CALLING ALL NEW OWNERS
BY DAN MASON, HRRN
From time to time, I’m asked how do you get into the horse business? I too asked that question many years ago. This is the third of a five-part series that might help some in the HRRN Nation who are contemplating jumping into the business. In this series, I will cover 15 guidelines that have shaped my experiences over three decades.
GUIDELINE 7: LET YOUR TRAINER DO THE JOB! I spent over 40 years in the radio broadcasting business specializing in radio programming. Over those years, I endured an endless stream of radio salespeople who all thought they were better radio programmers than the radio programmers, even though they had no experience! They always would show up when there was the slightest rating wobble. That taught me well in the racing business too. I chose trainers with good track records of success. When I lost races, I didn’t second guess. I just listened as to why. I wasn’t going to be one of those radio salespeople. Over the course of your ownership career, you will have far more valleys than you will peaks. More lows than highs. It isn’t 50-50. Mickey Mantle didn’t even bat 500. Never get too high on your highs…..just be excited and enjoy THAT day. And never get too low on your lows. There is always a tomorrow. Above all, let your trainer be responsible for the job and don’t be the Monday morning quarterback. It’s ok to ask what happened, after all it is your money. You have a right to know. You are the owner. But it isn’t ok, as a newby owner, to reconstruct the race for the jockey OR redo the training program for the trainer. After a while, if you don’t like what’s going on, get a new trainer. We will cover that in PART FOUR. Constantly second guessing your new trainer puts your new relationship at odds from the start.
GUIDELINE 8: DEALING WITH INJURIES. DON’T SHOOT THE MESSINGER! You just bought your yearling, spent another year breaking and training, another 3 months at the track getting schooled in the gate making final preparations for that first race and you get that dreadful call from your trainer with the news that your horse sustained an injury that will take 6 months to heal. His two-year-old season is wiped out missing the fall turf races which is why your bought him to begin with, because of his turf breeding. Wow! You just hit your first racing valley and you haven’t run your first race and boy are you mad, disappointed, upset, kick the cat, never do this again, why me, it must be the trainer---NO-STOP! Dealing with injuries is part of the game. Get used to it. An interesting observation that I’ve noticed about horses. If we catch a cold we take a few antibiotics and keep on going. If a horse gets a bad cold, things don’t go that well for him. It takes a while to recover. His immune system seems to be more sensitive to a virus. It takes more time. The bottom line is with all injuries you have to be patient on the recovery time. You can’t hurry a horse back into training. Give your horse the best care possible. Sometimes though the best medicine is rest and your patience.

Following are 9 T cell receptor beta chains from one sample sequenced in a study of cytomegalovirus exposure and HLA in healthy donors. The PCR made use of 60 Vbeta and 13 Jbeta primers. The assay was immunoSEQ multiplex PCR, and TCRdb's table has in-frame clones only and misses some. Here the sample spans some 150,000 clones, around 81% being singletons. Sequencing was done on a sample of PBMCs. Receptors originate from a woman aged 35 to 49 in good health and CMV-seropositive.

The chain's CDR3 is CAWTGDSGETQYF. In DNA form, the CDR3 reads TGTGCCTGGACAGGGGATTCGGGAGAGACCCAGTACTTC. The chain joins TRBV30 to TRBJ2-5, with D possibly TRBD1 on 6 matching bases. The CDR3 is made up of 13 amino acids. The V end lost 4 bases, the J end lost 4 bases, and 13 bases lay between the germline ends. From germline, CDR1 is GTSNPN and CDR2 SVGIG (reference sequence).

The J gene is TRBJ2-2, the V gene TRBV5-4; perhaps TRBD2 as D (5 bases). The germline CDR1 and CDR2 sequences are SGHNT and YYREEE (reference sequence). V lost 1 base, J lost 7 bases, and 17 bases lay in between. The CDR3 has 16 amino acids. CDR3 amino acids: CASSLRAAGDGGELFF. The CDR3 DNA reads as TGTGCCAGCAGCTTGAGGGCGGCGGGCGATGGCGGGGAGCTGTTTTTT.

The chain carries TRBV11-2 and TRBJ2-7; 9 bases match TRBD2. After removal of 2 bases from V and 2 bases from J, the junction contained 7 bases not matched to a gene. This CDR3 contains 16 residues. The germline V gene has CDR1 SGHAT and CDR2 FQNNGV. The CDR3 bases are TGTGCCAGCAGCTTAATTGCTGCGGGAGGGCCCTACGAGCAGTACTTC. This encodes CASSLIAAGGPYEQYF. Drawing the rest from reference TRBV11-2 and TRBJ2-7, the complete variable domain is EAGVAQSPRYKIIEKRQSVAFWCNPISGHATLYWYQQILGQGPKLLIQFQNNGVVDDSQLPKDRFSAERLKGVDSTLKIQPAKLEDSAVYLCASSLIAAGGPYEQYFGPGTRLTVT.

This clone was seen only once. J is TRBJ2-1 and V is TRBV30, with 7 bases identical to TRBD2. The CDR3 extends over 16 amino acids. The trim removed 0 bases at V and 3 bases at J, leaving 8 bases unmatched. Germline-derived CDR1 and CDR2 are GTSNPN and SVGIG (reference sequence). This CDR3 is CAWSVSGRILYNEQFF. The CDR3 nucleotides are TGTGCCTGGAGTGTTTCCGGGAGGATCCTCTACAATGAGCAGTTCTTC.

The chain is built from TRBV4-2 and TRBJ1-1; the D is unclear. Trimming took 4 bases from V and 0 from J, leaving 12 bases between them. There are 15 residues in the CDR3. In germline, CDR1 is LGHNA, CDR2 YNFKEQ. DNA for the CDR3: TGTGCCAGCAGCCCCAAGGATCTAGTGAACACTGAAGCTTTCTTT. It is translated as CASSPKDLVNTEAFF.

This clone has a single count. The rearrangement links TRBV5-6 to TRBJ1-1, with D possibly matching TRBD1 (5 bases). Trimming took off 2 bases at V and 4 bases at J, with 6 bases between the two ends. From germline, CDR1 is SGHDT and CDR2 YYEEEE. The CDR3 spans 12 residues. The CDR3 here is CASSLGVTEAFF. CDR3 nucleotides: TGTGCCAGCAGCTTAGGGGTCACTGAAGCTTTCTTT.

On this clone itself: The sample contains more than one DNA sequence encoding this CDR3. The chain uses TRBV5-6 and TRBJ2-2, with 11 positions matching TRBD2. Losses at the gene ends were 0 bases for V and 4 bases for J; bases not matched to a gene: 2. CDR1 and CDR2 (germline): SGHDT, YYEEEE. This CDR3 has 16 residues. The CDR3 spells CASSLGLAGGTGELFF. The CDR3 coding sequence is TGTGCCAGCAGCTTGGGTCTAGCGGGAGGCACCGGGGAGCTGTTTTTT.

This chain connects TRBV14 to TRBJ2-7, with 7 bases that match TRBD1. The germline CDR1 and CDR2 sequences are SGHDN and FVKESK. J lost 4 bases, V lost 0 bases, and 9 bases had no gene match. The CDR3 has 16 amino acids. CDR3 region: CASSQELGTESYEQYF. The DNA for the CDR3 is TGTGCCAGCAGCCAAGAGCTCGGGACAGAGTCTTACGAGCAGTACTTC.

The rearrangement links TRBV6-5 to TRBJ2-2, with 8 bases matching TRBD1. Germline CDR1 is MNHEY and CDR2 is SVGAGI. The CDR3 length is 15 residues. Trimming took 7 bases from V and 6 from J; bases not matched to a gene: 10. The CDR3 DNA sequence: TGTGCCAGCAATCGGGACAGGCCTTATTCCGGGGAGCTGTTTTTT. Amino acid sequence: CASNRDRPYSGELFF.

GUIDELINE 9: MY HORSE JUST GOT CLAIMED! Claiming races are the backbone of American thoroughbred racing. We dream of standing in the winner’s circle at the Kentucky Derby but the reality is the sport is driven by the 10,000 claiming race at Churchill Downs. With so many horses competing for purse money at several different levels, the racing secretary is scheduling races to accommodate as many horses as possible to make it attractive to bettors. Your trainer is entering your horse into a race that he believes he can win and yes there is always a chance your horse can be claimed by another owner. I’ve had many horses claimed from me over the years. I’ve only lost one that I regretted and that was Count On Lou that I talked about in Part One. The last I heard, Count On Lou retired on his breeder’s farm. What a happy ending! My trainer and I were never bitter or angry when a horse was claimed from us. How could we be? We were doing the same thing. Trainers understand the claiming game. My trainer has schooled me well on that over the years and yours will too.
In PART 4 we will look at these guidelines:
GUIDELINE 10: HAVE A STRATEGY
GUIDELINE 11: IT DOESN’T HURT TO TAKE A BREAK
GUIDELINE 12: HOW DO I HANDLE IT IF I HAVE TO CHANGE TRAINERS